(NaturalNews) Efforts by the biotechnology industry to begin planting genetically-modified (GM) canola, also known as rapeseed, in Oregon's prized Willamette Valley have been thwarted, at least temporarily, thanks to persistent opposition from farmers and farmer advocacy groups. The Oregonian reports that the Oregon Court of Appeals has temporarily halted a ruling by the Oregon Department of Agriculture (ODA) that would have allowed plantings of the controversial crop at the borders of the highly-protected Willamette Valley as soon as this fall.
Oregon's Willamette Valley is a pristine agricultural treasure in the northwestern region of the state where all sorts of organic produce is grown, much of it for the specific purpose of producing clean seeds for farmers all around the world. Because of its perfect growing climate and untainted environment, the 3.7 million acre protected zone is where the majority of the world's Brassica seed crops are grown, and is considered by many to be a "globally unique agricultural resource."
GM canola will destroy crops, land in Oregon's Willamette Valley
Allowing GM crops to be grown anywhere near this valley; however, which has been ODA's intention for quite some time, will compromise the integrity not only of the crops already being grown there, but also of the land itself, which would more than likely begin sprouting up wild GM canola plants and corresponding "superweeds," a scenario already widely occurring throughout much of North Dakota (http://www.naturalnews.com/033923_GMO_canola_contamination.html). Because of this, defenders of the Willamette Valley have been actively working to guard this unspoiled region from being intruded upon by pernicious GMOs.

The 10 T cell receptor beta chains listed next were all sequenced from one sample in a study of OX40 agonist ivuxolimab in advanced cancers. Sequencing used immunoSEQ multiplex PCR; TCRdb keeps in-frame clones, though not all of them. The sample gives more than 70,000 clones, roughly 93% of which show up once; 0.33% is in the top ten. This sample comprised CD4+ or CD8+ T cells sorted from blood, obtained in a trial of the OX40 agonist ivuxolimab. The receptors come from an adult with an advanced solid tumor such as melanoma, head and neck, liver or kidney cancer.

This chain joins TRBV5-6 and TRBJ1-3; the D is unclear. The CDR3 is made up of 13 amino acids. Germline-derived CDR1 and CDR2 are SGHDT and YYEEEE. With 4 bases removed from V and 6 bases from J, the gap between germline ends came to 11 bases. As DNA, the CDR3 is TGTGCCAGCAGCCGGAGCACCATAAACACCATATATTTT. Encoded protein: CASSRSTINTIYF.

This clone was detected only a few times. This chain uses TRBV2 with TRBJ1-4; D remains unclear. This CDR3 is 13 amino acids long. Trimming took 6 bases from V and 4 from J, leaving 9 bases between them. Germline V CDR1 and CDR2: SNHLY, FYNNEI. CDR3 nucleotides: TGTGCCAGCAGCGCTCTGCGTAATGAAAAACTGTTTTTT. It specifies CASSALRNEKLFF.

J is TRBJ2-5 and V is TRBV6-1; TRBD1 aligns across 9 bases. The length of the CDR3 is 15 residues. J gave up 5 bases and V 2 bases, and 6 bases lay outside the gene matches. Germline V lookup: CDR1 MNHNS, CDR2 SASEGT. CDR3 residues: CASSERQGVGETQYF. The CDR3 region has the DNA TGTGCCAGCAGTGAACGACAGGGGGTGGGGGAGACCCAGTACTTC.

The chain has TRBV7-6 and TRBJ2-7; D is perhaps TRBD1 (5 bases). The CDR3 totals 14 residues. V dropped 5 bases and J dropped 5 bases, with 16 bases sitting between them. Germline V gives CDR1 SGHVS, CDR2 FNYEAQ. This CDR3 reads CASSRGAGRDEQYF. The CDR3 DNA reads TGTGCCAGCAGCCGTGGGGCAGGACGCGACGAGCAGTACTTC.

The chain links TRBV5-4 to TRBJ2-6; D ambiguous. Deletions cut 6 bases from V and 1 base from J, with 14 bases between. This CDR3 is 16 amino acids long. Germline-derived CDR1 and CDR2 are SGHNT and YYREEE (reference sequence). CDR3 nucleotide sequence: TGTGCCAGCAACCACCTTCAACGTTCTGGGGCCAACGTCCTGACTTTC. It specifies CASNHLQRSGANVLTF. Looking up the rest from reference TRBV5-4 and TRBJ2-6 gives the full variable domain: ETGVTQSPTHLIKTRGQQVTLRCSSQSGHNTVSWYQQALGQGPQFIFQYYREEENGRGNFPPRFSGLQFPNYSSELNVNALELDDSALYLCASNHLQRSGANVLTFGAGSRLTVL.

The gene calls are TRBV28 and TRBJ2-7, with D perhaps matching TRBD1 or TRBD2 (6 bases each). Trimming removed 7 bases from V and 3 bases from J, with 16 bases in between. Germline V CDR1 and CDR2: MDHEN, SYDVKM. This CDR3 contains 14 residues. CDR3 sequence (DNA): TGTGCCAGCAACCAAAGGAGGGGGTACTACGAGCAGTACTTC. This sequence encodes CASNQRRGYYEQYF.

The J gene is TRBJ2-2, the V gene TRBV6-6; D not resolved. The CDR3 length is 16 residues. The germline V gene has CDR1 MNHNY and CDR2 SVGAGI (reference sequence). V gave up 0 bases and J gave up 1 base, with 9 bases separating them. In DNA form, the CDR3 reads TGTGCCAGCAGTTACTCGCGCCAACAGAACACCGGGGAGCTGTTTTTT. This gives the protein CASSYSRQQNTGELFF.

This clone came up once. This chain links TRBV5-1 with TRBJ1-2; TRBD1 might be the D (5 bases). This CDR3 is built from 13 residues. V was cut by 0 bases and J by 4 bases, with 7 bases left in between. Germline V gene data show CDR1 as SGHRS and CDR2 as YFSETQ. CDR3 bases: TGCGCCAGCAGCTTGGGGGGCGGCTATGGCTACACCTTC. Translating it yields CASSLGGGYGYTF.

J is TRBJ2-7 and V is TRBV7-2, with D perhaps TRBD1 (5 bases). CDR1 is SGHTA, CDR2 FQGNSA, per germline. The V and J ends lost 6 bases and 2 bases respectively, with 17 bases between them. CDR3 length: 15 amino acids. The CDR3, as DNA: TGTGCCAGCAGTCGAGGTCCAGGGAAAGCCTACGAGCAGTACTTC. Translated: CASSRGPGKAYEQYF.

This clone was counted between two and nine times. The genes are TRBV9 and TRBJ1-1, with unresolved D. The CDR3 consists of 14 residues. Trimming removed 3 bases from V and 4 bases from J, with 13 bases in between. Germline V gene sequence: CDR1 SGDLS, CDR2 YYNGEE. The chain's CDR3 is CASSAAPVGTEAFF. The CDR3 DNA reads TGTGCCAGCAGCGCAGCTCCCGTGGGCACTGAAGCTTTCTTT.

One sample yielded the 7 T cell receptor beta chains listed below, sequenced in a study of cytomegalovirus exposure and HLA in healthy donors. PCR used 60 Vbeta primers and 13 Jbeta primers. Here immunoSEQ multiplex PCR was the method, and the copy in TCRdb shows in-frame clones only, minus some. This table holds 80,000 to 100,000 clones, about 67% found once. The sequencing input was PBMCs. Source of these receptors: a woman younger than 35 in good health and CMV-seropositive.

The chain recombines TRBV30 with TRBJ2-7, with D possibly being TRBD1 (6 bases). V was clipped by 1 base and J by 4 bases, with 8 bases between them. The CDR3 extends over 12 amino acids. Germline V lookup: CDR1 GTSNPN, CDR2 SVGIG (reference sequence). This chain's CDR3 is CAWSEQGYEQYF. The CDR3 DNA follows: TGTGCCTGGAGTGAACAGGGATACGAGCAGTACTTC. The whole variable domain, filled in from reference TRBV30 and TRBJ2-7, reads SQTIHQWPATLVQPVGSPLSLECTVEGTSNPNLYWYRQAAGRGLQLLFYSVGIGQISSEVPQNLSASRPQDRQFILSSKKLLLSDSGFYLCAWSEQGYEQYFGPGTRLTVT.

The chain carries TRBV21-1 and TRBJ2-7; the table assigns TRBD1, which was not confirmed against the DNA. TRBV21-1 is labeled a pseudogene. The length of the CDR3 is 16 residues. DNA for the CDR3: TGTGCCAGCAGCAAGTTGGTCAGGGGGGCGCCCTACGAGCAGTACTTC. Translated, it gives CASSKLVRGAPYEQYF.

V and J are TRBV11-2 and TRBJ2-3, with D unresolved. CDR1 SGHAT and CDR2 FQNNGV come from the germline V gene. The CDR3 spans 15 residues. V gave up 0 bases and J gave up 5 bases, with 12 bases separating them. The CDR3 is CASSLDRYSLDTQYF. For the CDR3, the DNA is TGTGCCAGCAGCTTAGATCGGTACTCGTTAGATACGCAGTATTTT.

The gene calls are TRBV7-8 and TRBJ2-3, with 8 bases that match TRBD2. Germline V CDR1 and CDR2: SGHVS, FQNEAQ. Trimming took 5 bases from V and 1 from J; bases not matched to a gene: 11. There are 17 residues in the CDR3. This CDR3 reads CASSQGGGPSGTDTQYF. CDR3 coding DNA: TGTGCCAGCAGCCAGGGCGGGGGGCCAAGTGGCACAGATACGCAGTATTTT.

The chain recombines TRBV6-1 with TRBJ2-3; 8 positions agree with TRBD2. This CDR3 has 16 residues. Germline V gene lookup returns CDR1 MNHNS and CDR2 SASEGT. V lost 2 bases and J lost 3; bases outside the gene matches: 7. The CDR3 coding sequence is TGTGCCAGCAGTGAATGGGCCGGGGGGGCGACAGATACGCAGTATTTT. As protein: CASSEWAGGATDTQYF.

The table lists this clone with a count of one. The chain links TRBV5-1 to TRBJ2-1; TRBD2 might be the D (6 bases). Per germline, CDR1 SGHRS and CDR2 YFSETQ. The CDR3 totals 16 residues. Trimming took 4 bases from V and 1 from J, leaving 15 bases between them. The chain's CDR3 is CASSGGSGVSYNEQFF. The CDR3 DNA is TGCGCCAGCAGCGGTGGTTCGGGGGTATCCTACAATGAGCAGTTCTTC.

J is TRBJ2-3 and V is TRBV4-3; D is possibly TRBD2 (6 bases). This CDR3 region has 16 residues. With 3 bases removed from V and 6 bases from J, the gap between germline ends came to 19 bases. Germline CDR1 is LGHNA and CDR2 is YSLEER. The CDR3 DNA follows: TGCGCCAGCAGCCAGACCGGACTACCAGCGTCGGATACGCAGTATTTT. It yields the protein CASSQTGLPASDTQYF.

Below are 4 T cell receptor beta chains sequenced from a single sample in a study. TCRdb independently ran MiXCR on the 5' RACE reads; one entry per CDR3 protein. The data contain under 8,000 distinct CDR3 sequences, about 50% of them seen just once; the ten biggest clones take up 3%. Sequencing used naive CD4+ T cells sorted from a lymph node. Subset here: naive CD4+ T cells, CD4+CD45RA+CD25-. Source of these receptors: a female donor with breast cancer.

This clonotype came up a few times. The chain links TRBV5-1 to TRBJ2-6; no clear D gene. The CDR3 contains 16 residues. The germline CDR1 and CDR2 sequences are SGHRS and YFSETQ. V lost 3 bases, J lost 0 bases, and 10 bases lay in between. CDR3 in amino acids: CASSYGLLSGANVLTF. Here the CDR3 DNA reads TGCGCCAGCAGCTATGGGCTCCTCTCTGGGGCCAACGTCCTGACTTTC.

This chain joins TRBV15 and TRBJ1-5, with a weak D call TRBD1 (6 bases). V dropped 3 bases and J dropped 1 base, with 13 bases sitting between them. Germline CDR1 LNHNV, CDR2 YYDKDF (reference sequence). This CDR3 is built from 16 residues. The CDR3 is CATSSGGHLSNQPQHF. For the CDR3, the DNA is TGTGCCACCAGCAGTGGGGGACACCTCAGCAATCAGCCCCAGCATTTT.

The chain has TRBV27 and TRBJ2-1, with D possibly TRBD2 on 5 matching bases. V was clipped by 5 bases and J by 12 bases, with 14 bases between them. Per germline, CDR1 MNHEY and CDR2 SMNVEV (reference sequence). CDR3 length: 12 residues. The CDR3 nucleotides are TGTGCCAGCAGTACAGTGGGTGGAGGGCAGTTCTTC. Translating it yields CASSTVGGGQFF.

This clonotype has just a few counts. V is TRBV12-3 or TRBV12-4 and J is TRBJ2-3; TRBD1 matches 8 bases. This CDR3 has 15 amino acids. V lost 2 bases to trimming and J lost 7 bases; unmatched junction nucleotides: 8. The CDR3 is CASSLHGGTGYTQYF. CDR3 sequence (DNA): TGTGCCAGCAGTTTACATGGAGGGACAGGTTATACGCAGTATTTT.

"The shortsighted approach of the Department of Agriculture and steamroller process of preparing to file a temporary rule which would invite canola, including GE (genetically-engineered) canola, into the protected zone of the Willamette Valley could mean the ruination of the specialty seed industry," says the group Friends of Family Farmers (FFF), which helped file the motion to halt ODA's plans along with the Center for Food Safety (CFS) and several Willamette Valley farmers.
"This move on ODA's part opens up one of the most unique growing regions in the world to a noxious species of Brassica that readily cross-pollinates, thus contaminating the genetics of other Brassica crops," the group added, noting that GM canola is also a Brassica plant. "ODA seems to be rolling out the red carpet to a handful of interested canola producers and the Willamette Biomass Processors by pulling the rug out from under our world renowned and highly lucrative specialty seed industry."
GM canola will destroy economy of Oregon's Willamette Valley
If this temporary ban on GM canola plantings is eventually overruled, several seed buyers have already indicated that they will "pull all contracts" from farmers growing seed for them in the Willamette Valley, as the likelihood of widespread contamination by GM canola is inevitable. Why ODA would deliberately open up the impeccable Willamette Valley to GM canola and put the entire local economy at risk is unclear, other than the government bureaucracy, like many others, has likely caved to industry pressures that could not care less about the interests of local farmers.
"We have tried to work with the Kitzhaber administration to slow down this process and engage all stakeholders in public notice and comment, but ODA steamrolled producers and has rushed to open 1.7 million acres in the Willamette Valley to canola, a low-value crop with a huge, adverse impact on several high-value industries," adds CFS about the situation. "This could mean disaster for Oregon's seed and organic industries." (http://www.centerforfoodsafety.org)